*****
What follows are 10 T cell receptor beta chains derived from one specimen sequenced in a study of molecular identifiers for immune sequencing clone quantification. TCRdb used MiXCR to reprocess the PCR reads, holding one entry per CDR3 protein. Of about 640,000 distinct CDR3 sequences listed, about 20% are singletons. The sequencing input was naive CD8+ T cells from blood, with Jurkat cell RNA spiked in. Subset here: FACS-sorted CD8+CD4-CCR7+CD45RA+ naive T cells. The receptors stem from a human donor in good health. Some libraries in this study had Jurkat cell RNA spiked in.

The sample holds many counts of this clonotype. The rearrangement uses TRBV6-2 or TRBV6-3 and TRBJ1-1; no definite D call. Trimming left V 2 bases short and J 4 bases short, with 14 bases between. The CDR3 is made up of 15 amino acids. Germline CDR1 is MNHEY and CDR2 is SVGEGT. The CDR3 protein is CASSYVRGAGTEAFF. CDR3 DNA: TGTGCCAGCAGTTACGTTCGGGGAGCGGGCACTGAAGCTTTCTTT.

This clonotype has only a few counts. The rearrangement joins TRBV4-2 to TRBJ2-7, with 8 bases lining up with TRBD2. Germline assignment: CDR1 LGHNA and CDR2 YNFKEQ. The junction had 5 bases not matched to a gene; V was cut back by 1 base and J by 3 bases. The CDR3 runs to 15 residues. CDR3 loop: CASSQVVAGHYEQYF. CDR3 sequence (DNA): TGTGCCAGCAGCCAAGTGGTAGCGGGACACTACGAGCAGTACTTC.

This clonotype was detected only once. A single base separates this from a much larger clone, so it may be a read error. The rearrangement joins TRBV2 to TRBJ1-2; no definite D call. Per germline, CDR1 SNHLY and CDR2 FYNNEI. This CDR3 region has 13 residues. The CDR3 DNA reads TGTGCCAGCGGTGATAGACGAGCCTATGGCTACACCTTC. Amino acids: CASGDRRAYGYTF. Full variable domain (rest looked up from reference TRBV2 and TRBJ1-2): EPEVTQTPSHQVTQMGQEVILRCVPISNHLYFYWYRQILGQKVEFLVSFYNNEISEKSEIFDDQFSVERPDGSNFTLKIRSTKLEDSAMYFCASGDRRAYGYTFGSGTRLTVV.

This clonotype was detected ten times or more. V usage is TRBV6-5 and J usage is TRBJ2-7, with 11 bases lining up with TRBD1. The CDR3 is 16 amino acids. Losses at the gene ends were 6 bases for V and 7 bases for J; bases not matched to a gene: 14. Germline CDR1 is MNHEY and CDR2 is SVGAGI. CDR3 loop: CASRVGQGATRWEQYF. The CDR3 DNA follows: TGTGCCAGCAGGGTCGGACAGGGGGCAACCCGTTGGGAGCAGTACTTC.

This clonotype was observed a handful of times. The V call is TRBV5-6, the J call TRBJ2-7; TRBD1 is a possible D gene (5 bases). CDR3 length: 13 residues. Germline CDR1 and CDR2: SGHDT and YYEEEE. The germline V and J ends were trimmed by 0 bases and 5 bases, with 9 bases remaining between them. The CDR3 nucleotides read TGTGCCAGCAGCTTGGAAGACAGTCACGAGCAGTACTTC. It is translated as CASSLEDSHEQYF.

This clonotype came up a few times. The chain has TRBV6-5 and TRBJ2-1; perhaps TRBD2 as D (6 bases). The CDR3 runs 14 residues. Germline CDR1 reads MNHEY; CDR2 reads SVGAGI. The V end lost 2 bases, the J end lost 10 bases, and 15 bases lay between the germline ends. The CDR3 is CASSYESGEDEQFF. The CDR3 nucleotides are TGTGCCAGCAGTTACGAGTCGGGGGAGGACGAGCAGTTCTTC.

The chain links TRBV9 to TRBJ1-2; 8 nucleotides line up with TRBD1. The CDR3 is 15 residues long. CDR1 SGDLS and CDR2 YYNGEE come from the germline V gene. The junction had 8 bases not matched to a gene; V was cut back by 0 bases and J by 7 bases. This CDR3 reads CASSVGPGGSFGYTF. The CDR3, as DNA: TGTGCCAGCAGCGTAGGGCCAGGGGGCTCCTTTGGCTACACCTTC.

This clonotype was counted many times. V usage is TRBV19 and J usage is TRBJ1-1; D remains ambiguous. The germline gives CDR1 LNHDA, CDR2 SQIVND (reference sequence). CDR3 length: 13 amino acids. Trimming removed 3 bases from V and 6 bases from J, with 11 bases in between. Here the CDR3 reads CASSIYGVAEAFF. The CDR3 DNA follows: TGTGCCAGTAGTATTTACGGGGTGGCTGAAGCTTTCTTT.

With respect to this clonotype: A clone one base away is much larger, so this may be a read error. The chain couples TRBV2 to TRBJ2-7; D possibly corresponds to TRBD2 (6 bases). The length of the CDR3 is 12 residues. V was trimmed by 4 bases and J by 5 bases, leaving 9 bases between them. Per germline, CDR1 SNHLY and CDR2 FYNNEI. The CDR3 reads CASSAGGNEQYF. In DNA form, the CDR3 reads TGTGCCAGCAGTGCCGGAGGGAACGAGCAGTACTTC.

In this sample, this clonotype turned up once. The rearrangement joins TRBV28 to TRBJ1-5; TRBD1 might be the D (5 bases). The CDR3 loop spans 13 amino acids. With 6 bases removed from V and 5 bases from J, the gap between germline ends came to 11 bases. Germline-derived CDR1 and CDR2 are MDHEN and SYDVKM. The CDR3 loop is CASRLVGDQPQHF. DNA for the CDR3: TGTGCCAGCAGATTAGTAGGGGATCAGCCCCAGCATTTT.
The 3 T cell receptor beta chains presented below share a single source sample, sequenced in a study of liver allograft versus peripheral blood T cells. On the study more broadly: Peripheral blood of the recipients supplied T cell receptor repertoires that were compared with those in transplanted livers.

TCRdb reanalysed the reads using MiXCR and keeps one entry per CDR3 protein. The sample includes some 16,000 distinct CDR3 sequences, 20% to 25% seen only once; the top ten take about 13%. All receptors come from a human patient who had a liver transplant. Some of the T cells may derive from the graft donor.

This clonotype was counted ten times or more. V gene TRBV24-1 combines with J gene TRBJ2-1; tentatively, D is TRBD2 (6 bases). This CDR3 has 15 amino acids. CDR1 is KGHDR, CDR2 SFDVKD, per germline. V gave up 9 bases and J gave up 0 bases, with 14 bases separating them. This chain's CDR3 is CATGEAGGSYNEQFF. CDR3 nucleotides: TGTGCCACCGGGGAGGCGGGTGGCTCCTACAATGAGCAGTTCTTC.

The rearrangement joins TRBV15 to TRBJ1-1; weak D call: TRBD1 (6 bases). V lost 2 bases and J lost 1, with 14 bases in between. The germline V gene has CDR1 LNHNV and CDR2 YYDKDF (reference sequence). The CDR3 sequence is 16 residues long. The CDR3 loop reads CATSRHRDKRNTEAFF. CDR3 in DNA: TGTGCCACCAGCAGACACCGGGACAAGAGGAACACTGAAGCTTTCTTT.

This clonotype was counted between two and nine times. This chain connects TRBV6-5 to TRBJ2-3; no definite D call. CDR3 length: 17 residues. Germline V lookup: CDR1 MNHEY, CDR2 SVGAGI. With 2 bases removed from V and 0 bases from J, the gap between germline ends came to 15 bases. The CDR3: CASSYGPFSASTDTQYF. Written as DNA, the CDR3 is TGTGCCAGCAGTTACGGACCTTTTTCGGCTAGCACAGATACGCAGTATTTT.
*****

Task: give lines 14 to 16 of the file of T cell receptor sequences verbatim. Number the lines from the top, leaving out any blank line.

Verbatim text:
This clonotype was counted ten times or more. V gene TRBV24-1 combines with J gene TRBJ2-1; tentatively, D is TRBD2 (6 bases). This CDR3 has 15 amino acids. CDR1 is KGHDR, CDR2 SFDVKD, per germline. V gave up 9 bases and J gave up 0 bases, with 14 bases separating them. This chain's CDR3 is CATGEAGGSYNEQFF. CDR3 nucleotides: TGTGCCACCGGGGAGGCGGGTGGCTCCTACAATGAGCAGTTCTTC.

The rearrangement joins TRBV15 to TRBJ1-1; weak D call: TRBD1 (6 bases). V lost 2 bases and J lost 1, with 14 bases in between. The germline V gene has CDR1 LNHNV and CDR2 YYDKDF (reference sequence). The CDR3 sequence is 16 residues long. The CDR3 loop reads CATSRHRDKRNTEAFF. CDR3 in DNA: TGTGCCACCAGCAGACACCGGGACAAGAGGAACACTGAAGCTTTCTTT.

This clonotype was counted between two and nine times. This chain connects TRBV6-5 to TRBJ2-3; no definite D call. CDR3 length: 17 residues. Germline V lookup: CDR1 MNHEY, CDR2 SVGAGI. With 2 bases removed from V and 0 bases from J, the gap between germline ends came to 15 bases. The CDR3: CASSYGPFSASTDTQYF. Written as DNA, the CDR3 is TGTGCCAGCAGTTACGGACCTTTTTCGGCTAGCACAGATACGCAGTATTTT.